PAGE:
sites are commercially available
  • GST Glutathione
  • His Cobalt/Nickel
  • MBP Amylose
  • Fc Protein A
  • Tag amino acids can be removed by engineered
    protease cleavage sites

21
Example of a tagging vector
22
Chromatogram from Ni affinity purification
23
Protein over-expression may lead to aggregate
formation
  • A large amount of over-expressed protein is found
    in the insoluble fraction
  • Can modify conditions of induction or growth to
    reduce inclusion body formation
  • Can isolate protein from insoluble fraction using
    denaturing conditions
  • Proteins may then be refolded if desired after
    purification

24
Tandem Affinity Purification can be used to
identify interacting proteins
25
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26
Summary
  • Before you start
  • Set the aims (purity and quantity)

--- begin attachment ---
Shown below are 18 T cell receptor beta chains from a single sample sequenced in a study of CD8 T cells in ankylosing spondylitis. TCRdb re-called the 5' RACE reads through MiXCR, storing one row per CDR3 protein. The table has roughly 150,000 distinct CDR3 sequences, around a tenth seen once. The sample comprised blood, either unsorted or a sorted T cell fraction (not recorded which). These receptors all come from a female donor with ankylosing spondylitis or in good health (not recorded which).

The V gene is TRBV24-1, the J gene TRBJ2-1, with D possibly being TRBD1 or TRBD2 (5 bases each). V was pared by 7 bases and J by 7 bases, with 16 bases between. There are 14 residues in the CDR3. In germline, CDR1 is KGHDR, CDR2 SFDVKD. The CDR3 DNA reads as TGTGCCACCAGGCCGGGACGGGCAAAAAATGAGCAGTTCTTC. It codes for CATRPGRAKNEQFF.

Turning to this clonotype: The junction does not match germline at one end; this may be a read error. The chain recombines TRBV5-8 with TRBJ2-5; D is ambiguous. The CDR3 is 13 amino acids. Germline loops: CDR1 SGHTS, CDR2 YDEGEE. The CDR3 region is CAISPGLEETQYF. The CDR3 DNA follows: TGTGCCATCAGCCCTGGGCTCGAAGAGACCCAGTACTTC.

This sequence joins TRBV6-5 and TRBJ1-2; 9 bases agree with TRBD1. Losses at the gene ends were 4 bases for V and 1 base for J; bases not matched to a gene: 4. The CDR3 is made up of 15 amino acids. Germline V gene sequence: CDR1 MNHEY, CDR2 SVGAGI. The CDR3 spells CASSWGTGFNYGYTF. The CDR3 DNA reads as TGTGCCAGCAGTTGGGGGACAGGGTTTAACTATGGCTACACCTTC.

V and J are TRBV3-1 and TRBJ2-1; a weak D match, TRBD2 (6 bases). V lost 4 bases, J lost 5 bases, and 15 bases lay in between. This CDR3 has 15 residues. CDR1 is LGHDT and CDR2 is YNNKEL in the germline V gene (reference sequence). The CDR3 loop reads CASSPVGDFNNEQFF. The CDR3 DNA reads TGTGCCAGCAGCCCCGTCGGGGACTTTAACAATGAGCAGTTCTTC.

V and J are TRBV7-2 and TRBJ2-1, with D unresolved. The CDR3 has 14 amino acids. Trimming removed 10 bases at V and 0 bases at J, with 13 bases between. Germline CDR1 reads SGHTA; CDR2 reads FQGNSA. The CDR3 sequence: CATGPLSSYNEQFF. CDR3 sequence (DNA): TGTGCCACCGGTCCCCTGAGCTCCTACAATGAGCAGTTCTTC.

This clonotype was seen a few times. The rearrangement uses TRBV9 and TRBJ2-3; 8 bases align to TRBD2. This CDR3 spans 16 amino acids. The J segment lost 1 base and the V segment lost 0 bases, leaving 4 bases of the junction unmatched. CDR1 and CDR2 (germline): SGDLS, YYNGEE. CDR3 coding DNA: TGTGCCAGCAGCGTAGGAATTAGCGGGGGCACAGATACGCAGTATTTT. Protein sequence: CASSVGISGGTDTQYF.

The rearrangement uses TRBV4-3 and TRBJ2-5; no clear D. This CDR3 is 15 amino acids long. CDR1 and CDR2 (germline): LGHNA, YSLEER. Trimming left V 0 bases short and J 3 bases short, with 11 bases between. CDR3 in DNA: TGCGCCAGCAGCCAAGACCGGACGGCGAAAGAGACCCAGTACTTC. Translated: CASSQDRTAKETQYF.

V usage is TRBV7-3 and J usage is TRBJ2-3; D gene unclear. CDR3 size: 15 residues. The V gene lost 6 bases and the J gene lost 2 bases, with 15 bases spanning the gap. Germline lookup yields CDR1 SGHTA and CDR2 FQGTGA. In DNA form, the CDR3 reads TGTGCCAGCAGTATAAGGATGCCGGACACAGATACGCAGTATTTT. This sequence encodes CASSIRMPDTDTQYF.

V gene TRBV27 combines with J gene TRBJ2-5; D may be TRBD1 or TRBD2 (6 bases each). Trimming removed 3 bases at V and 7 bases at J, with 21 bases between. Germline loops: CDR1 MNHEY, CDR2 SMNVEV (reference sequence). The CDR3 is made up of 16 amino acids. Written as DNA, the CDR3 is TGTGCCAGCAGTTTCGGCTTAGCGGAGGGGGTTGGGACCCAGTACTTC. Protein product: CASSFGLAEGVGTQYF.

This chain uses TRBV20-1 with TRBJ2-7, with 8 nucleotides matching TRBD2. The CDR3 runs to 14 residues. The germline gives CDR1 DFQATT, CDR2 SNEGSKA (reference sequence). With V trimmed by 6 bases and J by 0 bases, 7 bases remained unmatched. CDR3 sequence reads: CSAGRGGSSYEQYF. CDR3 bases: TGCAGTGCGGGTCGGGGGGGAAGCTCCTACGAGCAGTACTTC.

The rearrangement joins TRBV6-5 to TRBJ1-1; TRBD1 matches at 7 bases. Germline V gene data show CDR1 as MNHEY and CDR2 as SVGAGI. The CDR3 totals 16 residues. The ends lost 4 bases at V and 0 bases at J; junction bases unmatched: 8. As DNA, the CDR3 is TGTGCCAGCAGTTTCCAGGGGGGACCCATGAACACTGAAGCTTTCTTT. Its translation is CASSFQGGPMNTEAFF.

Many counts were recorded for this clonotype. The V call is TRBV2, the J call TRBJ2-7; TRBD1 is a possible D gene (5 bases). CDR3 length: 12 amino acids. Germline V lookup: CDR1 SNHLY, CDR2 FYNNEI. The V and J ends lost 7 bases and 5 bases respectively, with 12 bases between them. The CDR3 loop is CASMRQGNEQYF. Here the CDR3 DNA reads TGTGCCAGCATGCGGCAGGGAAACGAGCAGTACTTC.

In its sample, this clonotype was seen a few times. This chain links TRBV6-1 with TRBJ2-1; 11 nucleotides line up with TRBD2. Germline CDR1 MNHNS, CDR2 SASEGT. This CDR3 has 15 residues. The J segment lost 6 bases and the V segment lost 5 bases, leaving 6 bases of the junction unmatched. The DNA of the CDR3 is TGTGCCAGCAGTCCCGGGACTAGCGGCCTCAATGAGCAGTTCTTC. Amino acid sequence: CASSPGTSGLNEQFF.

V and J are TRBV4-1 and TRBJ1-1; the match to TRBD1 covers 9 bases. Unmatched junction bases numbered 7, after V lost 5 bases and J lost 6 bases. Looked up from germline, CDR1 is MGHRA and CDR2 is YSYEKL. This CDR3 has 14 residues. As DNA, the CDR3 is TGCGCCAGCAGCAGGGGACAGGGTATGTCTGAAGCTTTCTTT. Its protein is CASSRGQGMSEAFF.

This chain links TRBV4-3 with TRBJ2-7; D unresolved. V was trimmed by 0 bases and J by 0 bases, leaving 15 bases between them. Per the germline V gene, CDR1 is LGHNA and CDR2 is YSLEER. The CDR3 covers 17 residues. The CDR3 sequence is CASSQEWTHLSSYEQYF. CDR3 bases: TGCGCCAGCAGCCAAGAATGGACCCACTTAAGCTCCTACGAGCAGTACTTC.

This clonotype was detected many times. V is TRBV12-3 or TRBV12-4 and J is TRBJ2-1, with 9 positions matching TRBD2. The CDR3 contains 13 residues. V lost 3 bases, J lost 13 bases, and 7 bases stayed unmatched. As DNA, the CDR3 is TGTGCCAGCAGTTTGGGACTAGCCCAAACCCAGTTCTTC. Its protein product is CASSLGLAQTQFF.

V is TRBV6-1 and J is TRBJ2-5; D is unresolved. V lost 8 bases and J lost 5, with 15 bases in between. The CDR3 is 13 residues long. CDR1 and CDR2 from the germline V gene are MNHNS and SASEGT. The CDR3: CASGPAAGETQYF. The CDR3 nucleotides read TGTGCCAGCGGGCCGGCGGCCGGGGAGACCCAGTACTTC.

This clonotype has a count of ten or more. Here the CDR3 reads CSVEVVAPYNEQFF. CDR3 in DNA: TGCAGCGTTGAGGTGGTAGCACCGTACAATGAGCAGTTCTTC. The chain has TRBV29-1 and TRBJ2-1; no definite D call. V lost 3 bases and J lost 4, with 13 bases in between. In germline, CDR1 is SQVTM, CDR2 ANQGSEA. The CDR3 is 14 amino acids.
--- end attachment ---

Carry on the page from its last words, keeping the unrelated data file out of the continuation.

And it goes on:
• Characterize the target protein
  • Develop assay methods
  • Protocol development checklist
  • Select techniques and conditions compatible with
    sample stability.
  • Use combinations of different separation
    principles.
  • Start with high selectivity increase
    efficiency.
  • Use few steps.
  • Limit sample handling between purification step

27
Problems
  • You are purifying a his-tagged protein from E.
    Coli. lysate (lane L). The material from two
    different purifications are shown. Which (sample
    A or B) is purer? Why do you think so? If the
    material eluted looked like C what changes would
    you make to your affinity purification conditions
    to make it as pure as A or B?

B
L
A
C
Protein of interest
28
  • Is a purification technique that gives you a 60
    yield but only a 3-fold purification better than
    one that gives you a 10-fold purification but
    only a 25 yield?
  • You are purifying a protein and you consistently
    see a band that reacts with an antibody specific
    to your protein of interest but is of much
    smaller size, what may the possible reasons for
    this?